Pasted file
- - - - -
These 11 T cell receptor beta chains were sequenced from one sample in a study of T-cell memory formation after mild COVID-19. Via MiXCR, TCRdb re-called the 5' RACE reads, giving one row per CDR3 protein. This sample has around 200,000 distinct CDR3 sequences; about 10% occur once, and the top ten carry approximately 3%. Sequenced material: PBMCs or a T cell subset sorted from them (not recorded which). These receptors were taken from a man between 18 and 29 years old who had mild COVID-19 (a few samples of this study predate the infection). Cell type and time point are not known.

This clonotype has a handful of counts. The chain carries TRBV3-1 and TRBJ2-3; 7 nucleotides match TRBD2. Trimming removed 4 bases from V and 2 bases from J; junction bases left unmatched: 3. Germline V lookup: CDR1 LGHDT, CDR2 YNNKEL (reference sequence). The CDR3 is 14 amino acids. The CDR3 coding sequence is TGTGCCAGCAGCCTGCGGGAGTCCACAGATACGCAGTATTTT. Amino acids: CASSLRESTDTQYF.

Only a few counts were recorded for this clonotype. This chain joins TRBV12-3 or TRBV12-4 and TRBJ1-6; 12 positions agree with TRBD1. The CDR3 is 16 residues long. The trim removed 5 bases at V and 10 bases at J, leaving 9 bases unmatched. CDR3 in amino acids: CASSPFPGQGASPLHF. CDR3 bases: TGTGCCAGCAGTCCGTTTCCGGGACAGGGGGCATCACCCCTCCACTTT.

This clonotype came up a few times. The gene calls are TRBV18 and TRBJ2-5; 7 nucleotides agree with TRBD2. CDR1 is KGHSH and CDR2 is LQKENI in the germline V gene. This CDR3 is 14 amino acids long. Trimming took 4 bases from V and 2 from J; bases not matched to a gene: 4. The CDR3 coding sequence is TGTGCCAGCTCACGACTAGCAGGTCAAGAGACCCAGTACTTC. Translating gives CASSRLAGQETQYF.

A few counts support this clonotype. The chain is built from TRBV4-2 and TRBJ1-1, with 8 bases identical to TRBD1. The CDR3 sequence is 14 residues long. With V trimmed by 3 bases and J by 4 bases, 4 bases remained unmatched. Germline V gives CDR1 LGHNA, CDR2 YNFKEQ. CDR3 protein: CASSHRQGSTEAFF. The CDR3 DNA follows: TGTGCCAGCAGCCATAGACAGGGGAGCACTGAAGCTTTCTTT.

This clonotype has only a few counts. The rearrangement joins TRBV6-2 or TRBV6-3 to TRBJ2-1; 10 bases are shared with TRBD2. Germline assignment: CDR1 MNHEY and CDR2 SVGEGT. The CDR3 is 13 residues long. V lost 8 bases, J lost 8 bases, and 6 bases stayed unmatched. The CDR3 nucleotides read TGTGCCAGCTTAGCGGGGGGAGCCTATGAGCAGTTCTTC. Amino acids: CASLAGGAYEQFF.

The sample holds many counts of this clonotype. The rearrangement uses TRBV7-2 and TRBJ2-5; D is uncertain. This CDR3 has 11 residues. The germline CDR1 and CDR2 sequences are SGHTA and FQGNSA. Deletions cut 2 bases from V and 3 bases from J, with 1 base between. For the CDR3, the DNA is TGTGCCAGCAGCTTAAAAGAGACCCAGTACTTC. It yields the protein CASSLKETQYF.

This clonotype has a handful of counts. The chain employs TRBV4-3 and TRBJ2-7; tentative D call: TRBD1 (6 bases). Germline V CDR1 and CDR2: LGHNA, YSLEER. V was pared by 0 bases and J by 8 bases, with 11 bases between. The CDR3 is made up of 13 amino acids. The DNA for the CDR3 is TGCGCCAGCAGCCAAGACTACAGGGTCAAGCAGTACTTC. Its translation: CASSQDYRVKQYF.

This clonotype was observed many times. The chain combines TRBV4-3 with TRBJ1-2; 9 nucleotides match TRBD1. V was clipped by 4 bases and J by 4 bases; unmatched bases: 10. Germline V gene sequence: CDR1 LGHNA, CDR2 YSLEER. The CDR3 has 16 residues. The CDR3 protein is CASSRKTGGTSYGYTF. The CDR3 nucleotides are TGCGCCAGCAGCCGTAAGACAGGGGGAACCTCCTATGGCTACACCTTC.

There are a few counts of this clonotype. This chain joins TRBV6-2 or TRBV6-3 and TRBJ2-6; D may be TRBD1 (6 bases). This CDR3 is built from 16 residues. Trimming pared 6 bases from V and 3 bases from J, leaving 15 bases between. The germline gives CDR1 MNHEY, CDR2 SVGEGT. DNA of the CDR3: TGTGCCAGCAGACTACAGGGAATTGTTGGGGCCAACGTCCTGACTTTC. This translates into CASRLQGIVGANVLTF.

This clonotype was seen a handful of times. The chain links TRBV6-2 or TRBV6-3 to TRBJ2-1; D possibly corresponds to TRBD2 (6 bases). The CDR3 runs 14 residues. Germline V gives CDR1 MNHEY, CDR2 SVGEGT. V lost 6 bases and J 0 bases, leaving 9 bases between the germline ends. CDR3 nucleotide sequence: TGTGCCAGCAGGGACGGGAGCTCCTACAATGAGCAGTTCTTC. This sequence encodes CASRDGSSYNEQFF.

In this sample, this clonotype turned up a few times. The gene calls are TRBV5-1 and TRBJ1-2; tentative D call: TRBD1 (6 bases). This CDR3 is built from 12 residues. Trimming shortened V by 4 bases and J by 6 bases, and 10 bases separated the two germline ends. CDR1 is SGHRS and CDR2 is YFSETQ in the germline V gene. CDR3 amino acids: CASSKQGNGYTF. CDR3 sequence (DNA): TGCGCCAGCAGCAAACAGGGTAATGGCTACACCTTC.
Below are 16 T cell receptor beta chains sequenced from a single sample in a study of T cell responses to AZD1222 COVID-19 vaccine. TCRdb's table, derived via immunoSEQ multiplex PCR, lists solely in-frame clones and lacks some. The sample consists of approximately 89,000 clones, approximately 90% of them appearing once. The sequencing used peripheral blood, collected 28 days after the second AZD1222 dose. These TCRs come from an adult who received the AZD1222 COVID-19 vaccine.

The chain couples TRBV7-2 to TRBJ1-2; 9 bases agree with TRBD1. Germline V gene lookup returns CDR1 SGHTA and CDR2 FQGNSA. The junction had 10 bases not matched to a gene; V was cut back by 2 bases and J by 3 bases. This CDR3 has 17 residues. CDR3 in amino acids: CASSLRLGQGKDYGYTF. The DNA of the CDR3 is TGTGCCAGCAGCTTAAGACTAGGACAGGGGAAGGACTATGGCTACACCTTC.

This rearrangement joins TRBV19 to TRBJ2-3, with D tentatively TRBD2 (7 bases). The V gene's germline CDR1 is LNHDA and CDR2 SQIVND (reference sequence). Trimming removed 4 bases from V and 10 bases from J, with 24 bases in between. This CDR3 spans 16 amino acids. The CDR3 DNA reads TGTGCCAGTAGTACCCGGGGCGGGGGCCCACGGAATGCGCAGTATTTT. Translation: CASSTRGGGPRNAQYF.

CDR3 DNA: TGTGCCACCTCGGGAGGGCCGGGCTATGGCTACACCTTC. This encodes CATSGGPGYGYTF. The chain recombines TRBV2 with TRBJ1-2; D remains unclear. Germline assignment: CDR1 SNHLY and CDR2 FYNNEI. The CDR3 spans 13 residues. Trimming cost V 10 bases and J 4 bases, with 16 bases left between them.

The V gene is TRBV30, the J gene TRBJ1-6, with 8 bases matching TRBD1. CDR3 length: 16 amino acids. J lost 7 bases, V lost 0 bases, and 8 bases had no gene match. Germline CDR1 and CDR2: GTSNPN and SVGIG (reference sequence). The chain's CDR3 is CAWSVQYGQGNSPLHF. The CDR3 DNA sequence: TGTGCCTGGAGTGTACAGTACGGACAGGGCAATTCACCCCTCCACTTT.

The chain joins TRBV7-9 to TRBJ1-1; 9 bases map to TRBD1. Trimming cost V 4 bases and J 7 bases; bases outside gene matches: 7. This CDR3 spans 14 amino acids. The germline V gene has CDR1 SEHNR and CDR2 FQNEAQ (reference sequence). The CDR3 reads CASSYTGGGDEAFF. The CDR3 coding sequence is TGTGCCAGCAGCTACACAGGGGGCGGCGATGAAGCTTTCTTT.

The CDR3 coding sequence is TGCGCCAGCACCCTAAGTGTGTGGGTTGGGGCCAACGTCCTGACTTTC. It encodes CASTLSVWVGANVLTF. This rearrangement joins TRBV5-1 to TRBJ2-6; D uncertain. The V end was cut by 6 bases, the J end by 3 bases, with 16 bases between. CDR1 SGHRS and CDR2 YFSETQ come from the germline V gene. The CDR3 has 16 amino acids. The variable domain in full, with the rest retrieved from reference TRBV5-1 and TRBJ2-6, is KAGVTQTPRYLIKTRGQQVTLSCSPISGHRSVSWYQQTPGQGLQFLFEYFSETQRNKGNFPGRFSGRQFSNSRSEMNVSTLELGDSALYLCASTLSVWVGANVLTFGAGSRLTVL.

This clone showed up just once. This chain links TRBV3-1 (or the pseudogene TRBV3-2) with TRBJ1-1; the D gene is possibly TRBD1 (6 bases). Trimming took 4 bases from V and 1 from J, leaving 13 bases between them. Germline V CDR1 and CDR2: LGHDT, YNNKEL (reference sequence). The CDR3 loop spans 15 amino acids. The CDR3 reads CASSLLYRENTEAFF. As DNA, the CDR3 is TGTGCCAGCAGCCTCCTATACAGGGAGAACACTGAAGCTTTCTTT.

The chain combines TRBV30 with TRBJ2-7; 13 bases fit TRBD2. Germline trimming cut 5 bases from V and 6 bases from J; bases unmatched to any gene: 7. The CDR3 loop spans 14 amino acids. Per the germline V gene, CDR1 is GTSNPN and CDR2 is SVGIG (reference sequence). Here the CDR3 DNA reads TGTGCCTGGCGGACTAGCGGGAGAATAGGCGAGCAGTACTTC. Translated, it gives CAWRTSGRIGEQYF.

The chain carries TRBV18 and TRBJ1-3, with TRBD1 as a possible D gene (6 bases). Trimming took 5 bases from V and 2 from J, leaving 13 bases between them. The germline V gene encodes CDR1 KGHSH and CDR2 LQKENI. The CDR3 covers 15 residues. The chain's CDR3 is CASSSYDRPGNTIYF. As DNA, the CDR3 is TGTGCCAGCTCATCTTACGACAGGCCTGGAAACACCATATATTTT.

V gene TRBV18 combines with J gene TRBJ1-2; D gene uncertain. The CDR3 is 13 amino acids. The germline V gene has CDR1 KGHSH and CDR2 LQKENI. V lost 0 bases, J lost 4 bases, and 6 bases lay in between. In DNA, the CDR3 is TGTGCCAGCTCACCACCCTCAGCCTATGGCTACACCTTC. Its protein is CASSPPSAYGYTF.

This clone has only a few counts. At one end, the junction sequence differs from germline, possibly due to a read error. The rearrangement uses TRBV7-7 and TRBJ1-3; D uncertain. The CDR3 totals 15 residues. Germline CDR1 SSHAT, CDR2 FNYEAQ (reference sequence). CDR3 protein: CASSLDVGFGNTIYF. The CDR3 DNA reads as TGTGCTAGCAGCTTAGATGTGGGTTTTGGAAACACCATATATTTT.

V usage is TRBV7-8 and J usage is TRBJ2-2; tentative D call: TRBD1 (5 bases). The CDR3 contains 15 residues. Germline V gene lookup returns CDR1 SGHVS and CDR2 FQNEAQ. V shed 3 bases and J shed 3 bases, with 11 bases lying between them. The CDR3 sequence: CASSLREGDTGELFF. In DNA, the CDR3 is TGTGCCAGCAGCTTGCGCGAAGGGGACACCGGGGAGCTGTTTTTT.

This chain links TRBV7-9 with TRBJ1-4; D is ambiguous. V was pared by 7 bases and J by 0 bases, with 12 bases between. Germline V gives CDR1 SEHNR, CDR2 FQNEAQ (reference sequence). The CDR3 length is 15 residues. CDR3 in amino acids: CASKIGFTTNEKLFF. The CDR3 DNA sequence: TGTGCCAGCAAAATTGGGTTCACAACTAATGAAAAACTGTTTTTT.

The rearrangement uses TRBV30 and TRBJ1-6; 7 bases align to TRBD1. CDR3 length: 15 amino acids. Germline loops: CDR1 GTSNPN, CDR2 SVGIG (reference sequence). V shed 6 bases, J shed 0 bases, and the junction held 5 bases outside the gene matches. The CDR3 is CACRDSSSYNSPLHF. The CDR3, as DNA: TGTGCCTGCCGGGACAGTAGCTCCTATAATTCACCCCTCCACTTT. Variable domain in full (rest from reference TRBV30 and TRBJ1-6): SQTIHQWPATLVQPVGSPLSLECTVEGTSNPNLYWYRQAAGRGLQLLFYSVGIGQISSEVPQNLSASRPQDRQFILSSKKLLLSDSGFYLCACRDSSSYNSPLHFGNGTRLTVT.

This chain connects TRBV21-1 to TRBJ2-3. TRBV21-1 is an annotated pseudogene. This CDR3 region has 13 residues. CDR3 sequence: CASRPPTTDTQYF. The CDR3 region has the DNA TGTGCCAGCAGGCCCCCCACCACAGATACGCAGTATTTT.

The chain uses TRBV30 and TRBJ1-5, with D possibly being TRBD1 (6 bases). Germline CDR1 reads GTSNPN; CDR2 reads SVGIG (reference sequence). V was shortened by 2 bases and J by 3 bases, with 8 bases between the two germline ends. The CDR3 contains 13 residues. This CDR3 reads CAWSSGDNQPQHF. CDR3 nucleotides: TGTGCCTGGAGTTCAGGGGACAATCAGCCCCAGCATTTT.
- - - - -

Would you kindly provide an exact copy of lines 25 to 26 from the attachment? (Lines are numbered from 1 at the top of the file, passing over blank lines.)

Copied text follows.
V usage is TRBV7-8 and J usage is TRBJ2-2; tentative D call: TRBD1 (5 bases). The CDR3 contains 15 residues. Germline V gene lookup returns CDR1 SGHVS and CDR2 FQNEAQ. V shed 3 bases and J shed 3 bases, with 11 bases lying between them. The CDR3 sequence: CASSLREGDTGELFF. In DNA, the CDR3 is TGTGCCAGCAGCTTGCGCGAAGGGGACACCGGGGAGCTGTTTTTT.

This chain links TRBV7-9 with TRBJ1-4; D is ambiguous. V was pared by 7 bases and J by 0 bases, with 12 bases between. Germline V gives CDR1 SEHNR, CDR2 FQNEAQ (reference sequence). The CDR3 length is 15 residues. CDR3 in amino acids: CASKIGFTTNEKLFF. The CDR3 DNA sequence: TGTGCCAGCAAAATTGGGTTCACAACTAATGAAAAACTGTTTTTT.